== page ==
Pregnant mothers are in a dilemma.  You want to nourish your baby, stay healthy, and not go crazy trying to keep up with everything around the house.  You need fast, healthy, tasty foods that won’t take away from your busy schedule.  You’re bombarded by images of delicious desserts on T.V., but your doctor said you should avoid junk food during pregnancy.  Then another commercial comes on;  it’s for a low-fat yogurt that’s the same flavor as the treat on the previous commercial.  Since everyone says yogurt is healthy, why not have your cake (or cake flavored yogurt) and eat it too?

You pop open a low-fat yogurt and enjoy it’s flavor, and congratulate yourself on avoiding that bowl of ice cream.

You might have just given your baby asthma.

I know, this might seem contradictory to the advice of your doctor who says you need lots of dairy to build strong bones for you and your child.  As is often the case, your doctor hasn’t done his homework.  We have.

A new study has shown mothers who consume low-fat yogurt increase the chances their offspring will have an overactive immune system.  The children of women who ate low-fat yogurt during pregnancy were 1.6 times more likely to have asthma by age seven.  They were also more likely to have rhinitis, chronic infections, and display symptoms of asthma before it fully developed.

Since some of aging can be attributed to chronic infections, eating low-fat yogurt is not good for you either.

Milk and other dairy products have proteins that can be extremely allergenic. When the mother consumes dairy, she is sharing those proteins with her unborn (or nursing) baby as well.  Babies are meant to consume mother’s milk, not cow’s milk.  Your baby’s immune system is still developing.  When she is fed low-fat yogurt (in utero) her immune system overreacts.  These allergies can become worse as the baby grows older, eventually becoming a serious problem.

However, not all dairy is created equal.  As this study showed, the protein in dairy is the main problem.  The fat in dairy is extremely healthy.  That’s why removing it was a bad idea, but I suspect that the addition of powdered nonfat milk to low-fat yogurt is a contributor to the allergies.  There are some children who don’t respond well to any form of dairy, but most can handle a good stick of grass-fed butter after they’re finished weaning.  My children both eat grass-fed butter almost as if it was a candy bar.  Processed dairy also contains hormones, synthetic compounds, sweeteners, colorings, and antibiotics from the cow.  These chemicals can wreak havoc on a baby’s immune system.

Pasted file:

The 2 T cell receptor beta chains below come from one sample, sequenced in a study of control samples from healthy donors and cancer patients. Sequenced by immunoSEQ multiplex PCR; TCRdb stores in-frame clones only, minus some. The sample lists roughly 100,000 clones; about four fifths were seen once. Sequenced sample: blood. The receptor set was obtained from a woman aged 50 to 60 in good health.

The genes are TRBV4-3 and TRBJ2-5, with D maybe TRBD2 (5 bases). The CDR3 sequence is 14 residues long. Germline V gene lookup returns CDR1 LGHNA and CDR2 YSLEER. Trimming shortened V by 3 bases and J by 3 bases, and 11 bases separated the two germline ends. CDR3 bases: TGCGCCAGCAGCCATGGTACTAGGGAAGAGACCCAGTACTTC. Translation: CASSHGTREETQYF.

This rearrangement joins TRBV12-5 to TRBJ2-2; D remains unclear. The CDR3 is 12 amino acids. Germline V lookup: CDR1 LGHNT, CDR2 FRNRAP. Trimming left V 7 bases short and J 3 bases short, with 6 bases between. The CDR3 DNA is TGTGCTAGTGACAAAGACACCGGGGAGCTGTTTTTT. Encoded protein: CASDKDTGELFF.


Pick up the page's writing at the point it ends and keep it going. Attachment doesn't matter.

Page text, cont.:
The low-fat yogurt in this study also contained fruit.  The fruit used in yogurt is selected because it wasn’t fresh enough to be sold at a higher price in a store, which increases the likelihood that it contains toxins.   The mold on those fruits produces mycotoxins which can cause numerous diseases.  By eating low-fat fruit flavored yogurt during pregnancy, you may be exposing your baby to mycotoxins as he or she develops.  This can interfere with normal growth and lead to future health problems. Mycotoxins are a major contributor to fertility and pregnancy problems.

Nutrition is confusing enough for regular people – it’s a complete enigma for pregnant mothers.  They get advice from all sides, and feel immense pressure to do the right thing.  That’s why we’ve put our entire knowledge into a simple program for the entire family to follow.  The Better Baby Book tells you what to eat, how to pick healthy foods, and what to avoid.  By following the principles in the Better Baby Book, you can avoid being blindsided by things like low-fat yogurt.  You can trust you’re doing everything right when it comes to the health of your child.